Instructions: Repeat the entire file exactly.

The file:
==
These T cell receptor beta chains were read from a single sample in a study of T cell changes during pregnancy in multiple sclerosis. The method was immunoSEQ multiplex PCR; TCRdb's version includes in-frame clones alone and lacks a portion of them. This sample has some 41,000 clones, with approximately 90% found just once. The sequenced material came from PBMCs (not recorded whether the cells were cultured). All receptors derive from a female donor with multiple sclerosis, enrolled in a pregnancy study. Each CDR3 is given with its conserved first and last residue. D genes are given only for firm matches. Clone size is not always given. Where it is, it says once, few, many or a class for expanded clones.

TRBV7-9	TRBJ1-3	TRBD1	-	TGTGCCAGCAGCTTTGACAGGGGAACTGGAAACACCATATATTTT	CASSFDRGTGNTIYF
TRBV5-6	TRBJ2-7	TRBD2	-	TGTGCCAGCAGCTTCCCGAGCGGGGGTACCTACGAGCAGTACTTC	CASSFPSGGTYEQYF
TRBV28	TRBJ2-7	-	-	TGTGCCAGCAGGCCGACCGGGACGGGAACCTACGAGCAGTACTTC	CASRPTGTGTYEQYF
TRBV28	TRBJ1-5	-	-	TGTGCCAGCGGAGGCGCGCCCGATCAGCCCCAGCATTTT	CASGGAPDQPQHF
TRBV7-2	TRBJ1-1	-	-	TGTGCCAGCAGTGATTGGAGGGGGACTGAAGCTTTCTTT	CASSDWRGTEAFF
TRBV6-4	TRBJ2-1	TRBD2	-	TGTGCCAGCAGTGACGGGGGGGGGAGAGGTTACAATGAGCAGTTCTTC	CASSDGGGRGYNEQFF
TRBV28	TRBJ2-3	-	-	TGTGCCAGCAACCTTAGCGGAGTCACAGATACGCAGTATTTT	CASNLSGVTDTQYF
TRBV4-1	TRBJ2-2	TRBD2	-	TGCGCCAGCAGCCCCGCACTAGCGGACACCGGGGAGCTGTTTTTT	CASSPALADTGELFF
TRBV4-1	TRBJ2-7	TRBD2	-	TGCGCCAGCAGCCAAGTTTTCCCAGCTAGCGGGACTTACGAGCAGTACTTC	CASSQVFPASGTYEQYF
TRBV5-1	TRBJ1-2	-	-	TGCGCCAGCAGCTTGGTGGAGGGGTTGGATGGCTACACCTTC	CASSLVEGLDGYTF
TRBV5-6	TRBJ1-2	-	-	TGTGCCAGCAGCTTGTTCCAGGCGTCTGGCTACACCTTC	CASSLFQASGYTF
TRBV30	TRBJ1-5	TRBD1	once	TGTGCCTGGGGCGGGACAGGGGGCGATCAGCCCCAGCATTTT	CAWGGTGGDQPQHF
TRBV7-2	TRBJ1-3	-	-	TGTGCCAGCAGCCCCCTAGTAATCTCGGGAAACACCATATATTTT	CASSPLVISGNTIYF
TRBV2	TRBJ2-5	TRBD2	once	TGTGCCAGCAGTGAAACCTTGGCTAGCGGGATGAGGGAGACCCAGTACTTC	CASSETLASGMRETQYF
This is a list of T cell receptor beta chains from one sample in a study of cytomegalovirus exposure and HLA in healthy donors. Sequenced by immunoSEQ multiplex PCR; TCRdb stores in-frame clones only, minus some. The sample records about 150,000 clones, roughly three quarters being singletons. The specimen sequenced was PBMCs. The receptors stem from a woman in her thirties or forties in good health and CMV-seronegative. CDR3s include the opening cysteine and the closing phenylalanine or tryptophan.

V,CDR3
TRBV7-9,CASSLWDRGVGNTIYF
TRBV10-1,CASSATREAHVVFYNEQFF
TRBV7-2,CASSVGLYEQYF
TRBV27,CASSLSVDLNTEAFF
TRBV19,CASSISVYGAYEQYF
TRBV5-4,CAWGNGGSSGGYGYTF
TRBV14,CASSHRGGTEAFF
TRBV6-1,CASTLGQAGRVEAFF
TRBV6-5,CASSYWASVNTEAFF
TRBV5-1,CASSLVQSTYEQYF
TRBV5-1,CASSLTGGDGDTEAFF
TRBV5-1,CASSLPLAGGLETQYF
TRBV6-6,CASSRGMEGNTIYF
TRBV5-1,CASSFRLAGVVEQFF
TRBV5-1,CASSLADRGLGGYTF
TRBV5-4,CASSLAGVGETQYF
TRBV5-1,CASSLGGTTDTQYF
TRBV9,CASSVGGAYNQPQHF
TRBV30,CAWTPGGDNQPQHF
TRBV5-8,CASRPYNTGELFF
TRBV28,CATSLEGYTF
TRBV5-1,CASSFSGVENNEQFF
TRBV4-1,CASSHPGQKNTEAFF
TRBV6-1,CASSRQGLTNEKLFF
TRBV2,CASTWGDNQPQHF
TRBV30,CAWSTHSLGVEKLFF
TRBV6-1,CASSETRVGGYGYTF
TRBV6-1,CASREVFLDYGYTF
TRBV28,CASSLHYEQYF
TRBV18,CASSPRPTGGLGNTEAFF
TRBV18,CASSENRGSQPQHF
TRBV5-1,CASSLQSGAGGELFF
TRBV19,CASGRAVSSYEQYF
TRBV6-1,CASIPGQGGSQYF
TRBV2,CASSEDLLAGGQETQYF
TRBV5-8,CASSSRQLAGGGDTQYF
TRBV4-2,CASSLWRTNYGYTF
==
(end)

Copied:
These T cell receptor beta chains were read from a single sample in a study of T cell changes during pregnancy in multiple sclerosis. The method was immunoSEQ multiplex PCR; TCRdb's version includes in-frame clones alone and lacks a portion of them. This sample has some 41,000 clones, with approximately 90% found just once. The sequenced material came from PBMCs (not recorded whether the cells were cultured). All receptors derive from a female donor with multiple sclerosis, enrolled in a pregnancy study. Each CDR3 is given with its conserved first and last residue. D genes are given only for firm matches. Clone size is not always given. Where it is, it says once, few, many or a class for expanded clones.

TRBV7-9	TRBJ1-3	TRBD1	-	TGTGCCAGCAGCTTTGACAGGGGAACTGGAAACACCATATATTTT	CASSFDRGTGNTIYF
TRBV5-6	TRBJ2-7	TRBD2	-	TGTGCCAGCAGCTTCCCGAGCGGGGGTACCTACGAGCAGTACTTC	CASSFPSGGTYEQYF
TRBV28	TRBJ2-7	-	-	TGTGCCAGCAGGCCGACCGGGACGGGAACCTACGAGCAGTACTTC	CASRPTGTGTYEQYF
TRBV28	TRBJ1-5	-	-	TGTGCCAGCGGAGGCGCGCCCGATCAGCCCCAGCATTTT	CASGGAPDQPQHF
TRBV7-2	TRBJ1-1	-	-	TGTGCCAGCAGTGATTGGAGGGGGACTGAAGCTTTCTTT	CASSDWRGTEAFF
TRBV6-4	TRBJ2-1	TRBD2	-	TGTGCCAGCAGTGACGGGGGGGGGAGAGGTTACAATGAGCAGTTCTTC	CASSDGGGRGYNEQFF
TRBV28	TRBJ2-3	-	-	TGTGCCAGCAACCTTAGCGGAGTCACAGATACGCAGTATTTT	CASNLSGVTDTQYF
TRBV4-1	TRBJ2-2	TRBD2	-	TGCGCCAGCAGCCCCGCACTAGCGGACACCGGGGAGCTGTTTTTT	CASSPALADTGELFF
TRBV4-1	TRBJ2-7	TRBD2	-	TGCGCCAGCAGCCAAGTTTTCCCAGCTAGCGGGACTTACGAGCAGTACTTC	CASSQVFPASGTYEQYF
TRBV5-1	TRBJ1-2	-	-	TGCGCCAGCAGCTTGGTGGAGGGGTTGGATGGCTACACCTTC	CASSLVEGLDGYTF
TRBV5-6	TRBJ1-2	-	-	TGTGCCAGCAGCTTGTTCCAGGCGTCTGGCTACACCTTC	CASSLFQASGYTF
TRBV30	TRBJ1-5	TRBD1	once	TGTGCCTGGGGCGGGACAGGGGGCGATCAGCCCCAGCATTTT	CAWGGTGGDQPQHF
TRBV7-2	TRBJ1-3	-	-	TGTGCCAGCAGCCCCCTAGTAATCTCGGGAAACACCATATATTTT	CASSPLVISGNTIYF
TRBV2	TRBJ2-5	TRBD2	once	TGTGCCAGCAGTGAAACCTTGGCTAGCGGGATGAGGGAGACCCAGTACTTC	CASSETLASGMRETQYF
This is a list of T cell receptor beta chains from one sample in a study of cytomegalovirus exposure and HLA in healthy donors. Sequenced by immunoSEQ multiplex PCR; TCRdb stores in-frame clones only, minus some. The sample records about 150,000 clones, roughly three quarters being singletons. The specimen sequenced was PBMCs. The receptors stem from a woman in her thirties or forties in good health and CMV-seronegative. CDR3s include the opening cysteine and the closing phenylalanine or tryptophan.

V,CDR3
TRBV7-9,CASSLWDRGVGNTIYF
TRBV10-1,CASSATREAHVVFYNEQFF
TRBV7-2,CASSVGLYEQYF
TRBV27,CASSLSVDLNTEAFF
TRBV19,CASSISVYGAYEQYF
TRBV5-4,CAWGNGGSSGGYGYTF
TRBV14,CASSHRGGTEAFF
TRBV6-1,CASTLGQAGRVEAFF
TRBV6-5,CASSYWASVNTEAFF
TRBV5-1,CASSLVQSTYEQYF
TRBV5-1,CASSLTGGDGDTEAFF
TRBV5-1,CASSLPLAGGLETQYF
TRBV6-6,CASSRGMEGNTIYF
TRBV5-1,CASSFRLAGVVEQFF
TRBV5-1,CASSLADRGLGGYTF
TRBV5-4,CASSLAGVGETQYF
TRBV5-1,CASSLGGTTDTQYF
TRBV9,CASSVGGAYNQPQHF
TRBV30,CAWTPGGDNQPQHF
TRBV5-8,CASRPYNTGELFF
TRBV28,CATSLEGYTF
TRBV5-1,CASSFSGVENNEQFF
TRBV4-1,CASSHPGQKNTEAFF
TRBV6-1,CASSRQGLTNEKLFF
TRBV2,CASTWGDNQPQHF
TRBV30,CAWSTHSLGVEKLFF
TRBV6-1,CASSETRVGGYGYTF
TRBV6-1,CASREVFLDYGYTF
TRBV28,CASSLHYEQYF
TRBV18,CASSPRPTGGLGNTEAFF
TRBV18,CASSENRGSQPQHF
TRBV5-1,CASSLQSGAGGELFF
TRBV19,CASGRAVSSYEQYF
TRBV6-1,CASIPGQGGSQYF
TRBV2,CASSEDLLAGGQETQYF
TRBV5-8,CASSSRQLAGGGDTQYF
TRBV4-2,CASSLWRTNYGYTF